Kelman served as an evaluator on the Excelsior clinical exam for 20 years and said it was very stringent. About 35 percent of Excelsior’s students fail the exam on their first try, according to Excelsior. Only students that pass are allowed to sit for the national licensure exam.

For students who are too busy or are not interested classroom studies, Kelman said Excelsior is a good option.

Indeed, many nursing school like Sage now offer online courses.

Cynthia McDaniel, 42, of Schenectady, is literally the poster student for Excelsior. She appears in ads and billboards for the school.

McDaniel has three children, works full-time as an RN in Albany Medical Center’s outpatient HIV clinic and is pursuing a master’s degree in nursing at Excelsior.

“The best part of being an online student is having the flexibility of going to school when ever you want,” McDaniel said. “If I can’t sleep at 3 or 4 o’clock in the morning, I can do schoolwork.”

Excelsior was founded in 1971 as a distance learning program for the University of the State of New York. It was called Regents College until 2001 when it changed its name to Excelsior.

The school is accredited by the Commission on Higher Education of the Middle States Association of Colleges and Schools. The school also offers non-nursing degrees and collects more than $60 million annually in tuition and fees.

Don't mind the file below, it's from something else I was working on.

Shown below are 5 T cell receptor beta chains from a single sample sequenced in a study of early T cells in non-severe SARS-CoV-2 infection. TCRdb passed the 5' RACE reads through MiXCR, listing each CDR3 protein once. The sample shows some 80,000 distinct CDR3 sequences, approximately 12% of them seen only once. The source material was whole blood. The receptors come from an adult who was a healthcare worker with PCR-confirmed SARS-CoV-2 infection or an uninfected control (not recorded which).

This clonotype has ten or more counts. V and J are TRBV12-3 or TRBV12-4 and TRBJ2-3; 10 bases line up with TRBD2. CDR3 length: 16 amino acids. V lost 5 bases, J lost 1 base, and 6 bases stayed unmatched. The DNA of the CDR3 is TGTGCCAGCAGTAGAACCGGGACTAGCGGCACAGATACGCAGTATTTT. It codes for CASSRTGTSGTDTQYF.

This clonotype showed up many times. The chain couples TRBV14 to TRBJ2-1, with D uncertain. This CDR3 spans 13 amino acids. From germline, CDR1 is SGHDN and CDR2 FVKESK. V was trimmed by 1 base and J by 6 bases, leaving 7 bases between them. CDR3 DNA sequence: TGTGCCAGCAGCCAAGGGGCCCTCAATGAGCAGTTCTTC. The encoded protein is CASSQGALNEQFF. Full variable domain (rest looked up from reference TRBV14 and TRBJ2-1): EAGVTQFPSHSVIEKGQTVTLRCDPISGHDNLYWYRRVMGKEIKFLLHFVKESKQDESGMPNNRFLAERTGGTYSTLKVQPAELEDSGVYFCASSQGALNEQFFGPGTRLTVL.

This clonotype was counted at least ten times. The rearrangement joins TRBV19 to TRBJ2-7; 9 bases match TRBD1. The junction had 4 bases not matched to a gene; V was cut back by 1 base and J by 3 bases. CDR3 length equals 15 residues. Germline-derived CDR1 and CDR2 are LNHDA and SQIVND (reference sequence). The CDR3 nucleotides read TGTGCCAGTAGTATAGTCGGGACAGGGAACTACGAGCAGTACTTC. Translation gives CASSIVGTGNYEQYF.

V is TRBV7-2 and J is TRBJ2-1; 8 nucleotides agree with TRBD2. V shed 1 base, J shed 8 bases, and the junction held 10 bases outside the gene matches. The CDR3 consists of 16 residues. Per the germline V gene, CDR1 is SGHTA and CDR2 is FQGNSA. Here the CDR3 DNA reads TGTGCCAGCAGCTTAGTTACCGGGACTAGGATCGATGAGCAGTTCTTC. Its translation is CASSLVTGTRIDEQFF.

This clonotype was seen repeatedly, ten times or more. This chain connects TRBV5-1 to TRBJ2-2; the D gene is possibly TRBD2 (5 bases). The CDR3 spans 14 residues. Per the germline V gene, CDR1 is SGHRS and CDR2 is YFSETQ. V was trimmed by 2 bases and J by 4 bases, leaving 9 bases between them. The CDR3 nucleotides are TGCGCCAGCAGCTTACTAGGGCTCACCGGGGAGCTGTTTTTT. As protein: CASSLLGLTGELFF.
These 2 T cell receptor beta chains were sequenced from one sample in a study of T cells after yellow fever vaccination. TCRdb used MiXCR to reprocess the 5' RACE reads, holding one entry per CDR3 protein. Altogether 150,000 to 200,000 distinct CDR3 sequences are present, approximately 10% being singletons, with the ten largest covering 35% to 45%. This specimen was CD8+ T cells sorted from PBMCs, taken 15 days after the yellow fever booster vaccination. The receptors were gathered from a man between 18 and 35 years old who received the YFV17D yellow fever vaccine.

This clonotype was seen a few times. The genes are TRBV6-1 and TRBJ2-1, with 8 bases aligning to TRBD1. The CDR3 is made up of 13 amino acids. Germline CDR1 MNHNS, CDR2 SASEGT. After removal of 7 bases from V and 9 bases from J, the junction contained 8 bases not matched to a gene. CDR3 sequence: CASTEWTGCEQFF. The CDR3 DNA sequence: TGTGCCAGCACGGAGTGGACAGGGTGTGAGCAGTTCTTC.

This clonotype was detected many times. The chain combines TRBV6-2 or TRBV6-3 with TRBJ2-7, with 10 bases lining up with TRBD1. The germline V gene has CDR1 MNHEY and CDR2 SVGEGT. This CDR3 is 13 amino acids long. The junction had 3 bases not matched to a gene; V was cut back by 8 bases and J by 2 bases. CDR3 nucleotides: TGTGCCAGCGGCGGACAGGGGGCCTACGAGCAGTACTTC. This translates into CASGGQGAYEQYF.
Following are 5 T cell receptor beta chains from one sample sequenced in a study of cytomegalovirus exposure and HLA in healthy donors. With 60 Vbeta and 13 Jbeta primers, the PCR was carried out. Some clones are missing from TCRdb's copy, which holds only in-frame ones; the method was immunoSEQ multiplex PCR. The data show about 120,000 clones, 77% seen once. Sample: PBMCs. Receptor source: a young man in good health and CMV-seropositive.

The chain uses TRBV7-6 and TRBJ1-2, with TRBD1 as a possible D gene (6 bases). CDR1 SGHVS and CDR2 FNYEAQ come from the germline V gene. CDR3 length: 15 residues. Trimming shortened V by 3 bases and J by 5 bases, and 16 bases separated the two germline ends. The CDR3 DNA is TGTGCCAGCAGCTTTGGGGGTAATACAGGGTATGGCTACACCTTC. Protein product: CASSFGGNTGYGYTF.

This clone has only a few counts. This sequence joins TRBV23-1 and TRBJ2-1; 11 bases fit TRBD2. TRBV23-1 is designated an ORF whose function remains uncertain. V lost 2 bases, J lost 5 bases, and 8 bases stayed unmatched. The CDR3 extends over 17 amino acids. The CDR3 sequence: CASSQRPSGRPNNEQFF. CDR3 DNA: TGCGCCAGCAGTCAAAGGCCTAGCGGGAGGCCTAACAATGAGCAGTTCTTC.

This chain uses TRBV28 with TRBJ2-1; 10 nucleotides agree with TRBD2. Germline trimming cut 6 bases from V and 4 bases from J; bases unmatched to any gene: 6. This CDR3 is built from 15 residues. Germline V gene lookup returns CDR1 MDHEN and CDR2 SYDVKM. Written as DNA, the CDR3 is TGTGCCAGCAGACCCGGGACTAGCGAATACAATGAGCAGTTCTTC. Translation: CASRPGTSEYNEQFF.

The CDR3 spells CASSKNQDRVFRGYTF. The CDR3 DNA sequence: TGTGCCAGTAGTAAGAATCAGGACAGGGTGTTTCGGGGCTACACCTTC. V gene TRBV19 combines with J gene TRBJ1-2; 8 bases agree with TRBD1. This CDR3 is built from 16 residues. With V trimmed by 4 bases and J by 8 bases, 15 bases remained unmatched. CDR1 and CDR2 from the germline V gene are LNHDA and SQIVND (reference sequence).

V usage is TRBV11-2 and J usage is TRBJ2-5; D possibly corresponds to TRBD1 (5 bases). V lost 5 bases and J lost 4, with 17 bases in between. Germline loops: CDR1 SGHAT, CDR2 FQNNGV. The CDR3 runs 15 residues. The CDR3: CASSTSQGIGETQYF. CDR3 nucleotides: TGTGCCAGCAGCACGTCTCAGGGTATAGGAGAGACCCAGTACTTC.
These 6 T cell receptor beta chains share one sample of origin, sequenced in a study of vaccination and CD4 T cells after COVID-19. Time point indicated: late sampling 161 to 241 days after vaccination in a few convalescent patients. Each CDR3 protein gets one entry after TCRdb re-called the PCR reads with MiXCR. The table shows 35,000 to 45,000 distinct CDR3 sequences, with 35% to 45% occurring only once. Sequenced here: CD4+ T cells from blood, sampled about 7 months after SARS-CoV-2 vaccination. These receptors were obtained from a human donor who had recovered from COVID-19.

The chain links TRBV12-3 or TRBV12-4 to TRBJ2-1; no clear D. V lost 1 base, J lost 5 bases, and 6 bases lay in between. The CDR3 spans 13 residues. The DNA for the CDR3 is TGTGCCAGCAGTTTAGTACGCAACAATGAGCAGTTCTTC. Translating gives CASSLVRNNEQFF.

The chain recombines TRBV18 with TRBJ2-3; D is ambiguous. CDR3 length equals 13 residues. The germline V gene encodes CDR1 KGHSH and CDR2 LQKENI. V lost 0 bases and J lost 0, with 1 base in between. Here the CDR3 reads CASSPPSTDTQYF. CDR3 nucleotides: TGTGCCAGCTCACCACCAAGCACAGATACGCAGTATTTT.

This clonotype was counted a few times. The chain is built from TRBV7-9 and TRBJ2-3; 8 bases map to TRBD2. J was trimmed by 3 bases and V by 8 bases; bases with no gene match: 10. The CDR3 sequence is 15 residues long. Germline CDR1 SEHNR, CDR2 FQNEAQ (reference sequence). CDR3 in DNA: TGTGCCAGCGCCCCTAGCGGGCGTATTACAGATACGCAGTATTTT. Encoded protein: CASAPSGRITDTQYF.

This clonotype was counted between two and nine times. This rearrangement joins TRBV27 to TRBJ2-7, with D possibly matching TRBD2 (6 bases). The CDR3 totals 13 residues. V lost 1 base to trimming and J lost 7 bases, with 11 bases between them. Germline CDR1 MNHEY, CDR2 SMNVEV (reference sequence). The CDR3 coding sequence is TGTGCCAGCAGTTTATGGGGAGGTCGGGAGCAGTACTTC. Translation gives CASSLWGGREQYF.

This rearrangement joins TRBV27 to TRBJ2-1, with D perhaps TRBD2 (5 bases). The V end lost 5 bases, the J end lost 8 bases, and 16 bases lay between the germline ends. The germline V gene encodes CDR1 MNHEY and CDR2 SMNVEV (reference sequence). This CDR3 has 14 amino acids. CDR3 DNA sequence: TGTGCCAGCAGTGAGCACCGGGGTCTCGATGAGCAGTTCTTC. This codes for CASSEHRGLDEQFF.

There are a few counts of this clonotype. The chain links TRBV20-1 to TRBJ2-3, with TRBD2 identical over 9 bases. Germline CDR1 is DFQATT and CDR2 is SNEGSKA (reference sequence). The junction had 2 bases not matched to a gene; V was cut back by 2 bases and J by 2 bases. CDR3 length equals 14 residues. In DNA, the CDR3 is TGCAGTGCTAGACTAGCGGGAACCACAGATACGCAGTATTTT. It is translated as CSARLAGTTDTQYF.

Even as states were placing additional requirements on Excelsior graduates, the National League of Nursing gave the school its highest honor, naming Excelsior a “Center of Excellence” for promoting student learning and professional development.

Based in New York City, the league is the oldest nursing organization in the United States and has 1,200 nursing schools among its members.

“There are more and more nursing programs online but Excelsior was truly the pioneer in distance education,” said Elaine Tagliareni, chief program officer at NLN. “They set the standards for how it is delivered and how one evaluates competence at the end of a program that is online. They have very strong standards for end-of-program determination of competence.”

Copyright (c) 2011, Times Union, Albany, N.Y. To see more of the Times Union, or to subscribe to the newspaper, go to http://www.timesunion.com. Distributed by McClatchy-Tribune Information Services.


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